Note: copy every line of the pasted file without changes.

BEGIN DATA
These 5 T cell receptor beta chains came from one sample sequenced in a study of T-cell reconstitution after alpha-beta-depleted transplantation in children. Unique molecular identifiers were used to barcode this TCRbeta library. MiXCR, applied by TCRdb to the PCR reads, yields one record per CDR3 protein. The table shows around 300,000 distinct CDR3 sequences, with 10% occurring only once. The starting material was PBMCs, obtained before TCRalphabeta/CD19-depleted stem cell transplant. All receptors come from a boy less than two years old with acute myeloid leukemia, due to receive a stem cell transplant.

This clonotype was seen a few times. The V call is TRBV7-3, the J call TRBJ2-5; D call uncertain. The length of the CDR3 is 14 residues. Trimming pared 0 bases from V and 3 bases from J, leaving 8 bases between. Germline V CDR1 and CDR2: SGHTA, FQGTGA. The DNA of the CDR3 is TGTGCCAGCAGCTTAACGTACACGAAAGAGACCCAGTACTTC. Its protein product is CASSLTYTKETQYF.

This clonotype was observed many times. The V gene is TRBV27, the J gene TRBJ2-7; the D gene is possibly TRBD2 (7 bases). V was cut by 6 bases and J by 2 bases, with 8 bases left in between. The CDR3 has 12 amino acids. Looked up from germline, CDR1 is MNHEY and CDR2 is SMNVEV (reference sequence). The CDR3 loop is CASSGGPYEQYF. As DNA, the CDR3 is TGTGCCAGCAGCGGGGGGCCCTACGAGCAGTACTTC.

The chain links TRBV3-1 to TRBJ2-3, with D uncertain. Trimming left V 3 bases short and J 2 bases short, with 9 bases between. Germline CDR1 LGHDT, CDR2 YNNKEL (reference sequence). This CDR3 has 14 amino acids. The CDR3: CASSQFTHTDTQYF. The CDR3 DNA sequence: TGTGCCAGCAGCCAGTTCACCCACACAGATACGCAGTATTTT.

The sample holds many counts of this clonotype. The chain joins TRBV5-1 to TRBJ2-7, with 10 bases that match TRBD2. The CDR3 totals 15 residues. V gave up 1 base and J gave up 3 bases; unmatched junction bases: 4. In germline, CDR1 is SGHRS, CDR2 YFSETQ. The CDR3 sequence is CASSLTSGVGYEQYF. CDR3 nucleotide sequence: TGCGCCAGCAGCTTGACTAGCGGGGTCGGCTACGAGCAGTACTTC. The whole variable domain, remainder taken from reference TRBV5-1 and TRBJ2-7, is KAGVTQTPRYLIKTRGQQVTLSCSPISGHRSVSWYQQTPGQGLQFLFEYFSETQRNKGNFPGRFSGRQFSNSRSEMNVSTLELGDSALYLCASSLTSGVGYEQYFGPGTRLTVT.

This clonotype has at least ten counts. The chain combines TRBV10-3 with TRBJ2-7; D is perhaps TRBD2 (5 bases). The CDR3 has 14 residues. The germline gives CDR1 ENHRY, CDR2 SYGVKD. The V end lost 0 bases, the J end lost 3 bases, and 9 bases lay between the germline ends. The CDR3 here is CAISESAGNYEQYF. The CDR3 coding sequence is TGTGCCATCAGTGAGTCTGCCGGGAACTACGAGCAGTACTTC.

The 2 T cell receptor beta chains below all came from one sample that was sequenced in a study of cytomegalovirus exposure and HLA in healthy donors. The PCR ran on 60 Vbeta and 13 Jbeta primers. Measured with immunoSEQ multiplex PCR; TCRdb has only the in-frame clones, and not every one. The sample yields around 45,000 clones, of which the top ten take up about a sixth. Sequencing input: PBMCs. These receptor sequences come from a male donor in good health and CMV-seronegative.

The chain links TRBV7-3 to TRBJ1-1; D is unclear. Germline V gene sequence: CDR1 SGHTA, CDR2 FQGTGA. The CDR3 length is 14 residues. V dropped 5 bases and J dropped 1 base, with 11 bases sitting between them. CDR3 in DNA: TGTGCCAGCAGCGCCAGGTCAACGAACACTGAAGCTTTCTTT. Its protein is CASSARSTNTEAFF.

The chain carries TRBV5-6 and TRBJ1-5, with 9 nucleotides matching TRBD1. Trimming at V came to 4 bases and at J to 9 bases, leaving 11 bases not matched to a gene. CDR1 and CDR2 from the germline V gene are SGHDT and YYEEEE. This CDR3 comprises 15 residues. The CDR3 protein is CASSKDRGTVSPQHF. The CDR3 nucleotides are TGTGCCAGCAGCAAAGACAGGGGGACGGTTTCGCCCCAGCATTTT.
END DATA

These 5 T cell receptor beta chains came from one sample sequenced in a study of T-cell reconstitution after alpha-beta-depleted transplantation in children. Unique molecular identifiers were used to barcode this TCRbeta library. MiXCR, applied by TCRdb to the PCR reads, yields one record per CDR3 protein. The table shows around 300,000 distinct CDR3 sequences, with 10% occurring only once. The starting material was PBMCs, obtained before TCRalphabeta/CD19-depleted stem cell transplant. All receptors come from a boy less than two years old with acute myeloid leukemia, due to receive a stem cell transplant.

This clonotype was seen a few times. The V call is TRBV7-3, the J call TRBJ2-5; D call uncertain. The length of the CDR3 is 14 residues. Trimming pared 0 bases from V and 3 bases from J, leaving 8 bases between. Germline V CDR1 and CDR2: SGHTA, FQGTGA. The DNA of the CDR3 is TGTGCCAGCAGCTTAACGTACACGAAAGAGACCCAGTACTTC. Its protein product is CASSLTYTKETQYF.

This clonotype was observed many times. The V gene is TRBV27, the J gene TRBJ2-7; the D gene is possibly TRBD2 (7 bases). V was cut by 6 bases and J by 2 bases, with 8 bases left in between. The CDR3 has 12 amino acids. Looked up from germline, CDR1 is MNHEY and CDR2 is SMNVEV (reference sequence). The CDR3 loop is CASSGGPYEQYF. As DNA, the CDR3 is TGTGCCAGCAGCGGGGGGCCCTACGAGCAGTACTTC.

The chain links TRBV3-1 to TRBJ2-3, with D uncertain. Trimming left V 3 bases short and J 2 bases short, with 9 bases between. Germline CDR1 LGHDT, CDR2 YNNKEL (reference sequence). This CDR3 has 14 amino acids. The CDR3: CASSQFTHTDTQYF. The CDR3 DNA sequence: TGTGCCAGCAGCCAGTTCACCCACACAGATACGCAGTATTTT.

The sample holds many counts of this clonotype. The chain joins TRBV5-1 to TRBJ2-7, with 10 bases that match TRBD2. The CDR3 totals 15 residues. V gave up 1 base and J gave up 3 bases; unmatched junction bases: 4. In germline, CDR1 is SGHRS, CDR2 YFSETQ. The CDR3 sequence is CASSLTSGVGYEQYF. CDR3 nucleotide sequence: TGCGCCAGCAGCTTGACTAGCGGGGTCGGCTACGAGCAGTACTTC. The whole variable domain, remainder taken from reference TRBV5-1 and TRBJ2-7, is KAGVTQTPRYLIKTRGQQVTLSCSPISGHRSVSWYQQTPGQGLQFLFEYFSETQRNKGNFPGRFSGRQFSNSRSEMNVSTLELGDSALYLCASSLTSGVGYEQYFGPGTRLTVT.

This clonotype has at least ten counts. The chain combines TRBV10-3 with TRBJ2-7; D is perhaps TRBD2 (5 bases). The CDR3 has 14 residues. The germline gives CDR1 ENHRY, CDR2 SYGVKD. The V end lost 0 bases, the J end lost 3 bases, and 9 bases lay between the germline ends. The CDR3 here is CAISESAGNYEQYF. The CDR3 coding sequence is TGTGCCATCAGTGAGTCTGCCGGGAACTACGAGCAGTACTTC.

The 2 T cell receptor beta chains below all came from one sample that was sequenced in a study of cytomegalovirus exposure and HLA in healthy donors. The PCR ran on 60 Vbeta and 13 Jbeta primers. Measured with immunoSEQ multiplex PCR; TCRdb has only the in-frame clones, and not every one. The sample yields around 45,000 clones, of which the top ten take up about a sixth. Sequencing input: PBMCs. These receptor sequences come from a male donor in good health and CMV-seronegative.

The chain links TRBV7-3 to TRBJ1-1; D is unclear. Germline V gene sequence: CDR1 SGHTA, CDR2 FQGTGA. The CDR3 length is 14 residues. V dropped 5 bases and J dropped 1 base, with 11 bases sitting between them. CDR3 in DNA: TGTGCCAGCAGCGCCAGGTCAACGAACACTGAAGCTTTCTTT. Its protein is CASSARSTNTEAFF.

The chain carries TRBV5-6 and TRBJ1-5, with 9 nucleotides matching TRBD1. Trimming at V came to 4 bases and at J to 9 bases, leaving 11 bases not matched to a gene. CDR1 and CDR2 from the germline V gene are SGHDT and YYEEEE. This CDR3 comprises 15 residues. The CDR3 protein is CASSKDRGTVSPQHF. The CDR3 nucleotides are TGTGCCAGCAGCAAAGACAGGGGGACGGTTTCGCCCCAGCATTTT.